If the 's comes after the last noun in a noun phrase comprised of two or more nouns joined with the, it means that the thing is possessed by all of the possessors. But, if the 's comes after each one of the possessors, it means that each person owns a different thing.

Ashley and Adam's room

This sentence means that Ashley and Adam share one room.

Ashley's and Adam's rooms

This sentence means Ashley and Adam each have their separate rooms.

's with Inanimate Nouns

Inanimate nouns are those that don't refer to living things. They're not names of people or animals. Let's see when it's correct to use 's with an inanimate noun:

  • We use 's when the noun refers to a group of people and collective activity.

Manchester's love of sport

We don't mean Manchester, the city. We mean Manchester as a sport community, a group of sport's fan.

When we refer to the city, itself (and not the people in that city) it is recommended that we do not use 's.

The weather in Manchester (NOT Manchester's weather)

We had better not to use 's.


Remember, this use of 'Manchester's' refers to the group of people in the city.

Manchester's football team

The people of Manchester have organized a team.

But, when we name a team, we don't need to use the 's. Note that for names of sports team, simply use the name of the city without the 's.

Manchester United

Here, the Manchester is a location or hometown, not the people of Manchester.

  • We use 's when the noun refers to a time and we need to express what's associated with that period of time.

Today's lesson is about possessive nouns .

We often use a possessive form with time adverbs like, tomorrow, yesterday, today, next week, this year, etc.

This year's best movies are listed below .

This year is a time adverb.

  • We use 's with time words to help us measure an amount.

He gave me a three week's notice before he quitted his job .

We can make a time word possessive to show an amount.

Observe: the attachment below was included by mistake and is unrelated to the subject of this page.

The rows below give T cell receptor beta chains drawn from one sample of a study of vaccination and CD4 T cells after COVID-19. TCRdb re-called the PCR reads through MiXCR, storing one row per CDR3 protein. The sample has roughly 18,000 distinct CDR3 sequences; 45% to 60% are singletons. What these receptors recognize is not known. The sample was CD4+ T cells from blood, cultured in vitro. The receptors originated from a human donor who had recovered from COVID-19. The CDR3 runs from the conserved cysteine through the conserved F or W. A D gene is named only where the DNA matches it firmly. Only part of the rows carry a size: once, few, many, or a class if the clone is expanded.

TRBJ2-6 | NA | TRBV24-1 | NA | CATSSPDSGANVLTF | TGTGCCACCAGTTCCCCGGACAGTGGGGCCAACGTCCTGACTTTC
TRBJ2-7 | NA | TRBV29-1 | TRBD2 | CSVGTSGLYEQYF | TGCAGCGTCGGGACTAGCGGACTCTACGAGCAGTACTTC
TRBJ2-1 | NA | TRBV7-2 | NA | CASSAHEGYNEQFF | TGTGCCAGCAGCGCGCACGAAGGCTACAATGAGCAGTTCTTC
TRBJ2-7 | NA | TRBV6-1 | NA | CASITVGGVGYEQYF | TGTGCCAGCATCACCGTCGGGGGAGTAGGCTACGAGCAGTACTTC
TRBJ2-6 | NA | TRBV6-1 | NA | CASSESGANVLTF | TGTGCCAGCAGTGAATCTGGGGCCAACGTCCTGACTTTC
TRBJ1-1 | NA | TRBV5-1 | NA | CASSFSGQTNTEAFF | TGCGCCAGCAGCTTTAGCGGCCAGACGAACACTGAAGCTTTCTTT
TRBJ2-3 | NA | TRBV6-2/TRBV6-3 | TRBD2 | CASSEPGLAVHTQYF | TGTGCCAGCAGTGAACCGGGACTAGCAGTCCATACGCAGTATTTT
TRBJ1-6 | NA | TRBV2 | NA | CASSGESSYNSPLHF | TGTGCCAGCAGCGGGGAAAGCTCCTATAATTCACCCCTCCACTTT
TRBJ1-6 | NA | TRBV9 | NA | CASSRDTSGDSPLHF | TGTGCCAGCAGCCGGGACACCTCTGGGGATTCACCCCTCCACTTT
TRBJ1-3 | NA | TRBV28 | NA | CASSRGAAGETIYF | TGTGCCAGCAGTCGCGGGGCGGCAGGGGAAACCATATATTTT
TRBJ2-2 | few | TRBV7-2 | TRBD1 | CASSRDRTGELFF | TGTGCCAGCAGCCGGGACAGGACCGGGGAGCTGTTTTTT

Landlords often ask the tenants to pay two month's rent .

This is indicating the length of time.

  • We use 's to refer to parts of a whole.

The university's cafeterias

The cafeteria is only one part of the whole university.

The dormitory's 150 rooms

Dormitory has more than 150 rooms.

's or of?

You might come across this question: 'When should we say 'the book's cover' and when should we say 'the cover of the book'?

Nowadays we can use both 's and 'of' for demonstrating relations, relationships and possessions; for animals.

Lion's brown fur is curly .

Fur belongs to the lion.

The brown fur of lion is curly .

The fur belongs to the lion.

To indicate the relation between two things. It is common to use the term ''of'' and not 's.

The legs of the chair are made of wood .

Legs are not alive things and chair is not alive as well, so it is better not to use 's.

In the following examples these objects exist in a specific place.

the car speakers (NOT the car's speakers)

the kitchen sink (NOT the kitchen's sink)

What Can 'S (Apostrophe S) Mean?

When you come across 's in a sentence, do not assume it always shows possession. Look at the three examples below:

Adam's handsome . = Adam is handsome .

When an 's is followed by an adjective, then the 's is the contraction of 'is'.

Adam's arrived . = Adam has arrived .

When an 's is followed by a past participle, then the 's is the contraction of 'has'.

Adam's house = the house of Adam

When an 's is followed by a noun, then the 's is used to show possession.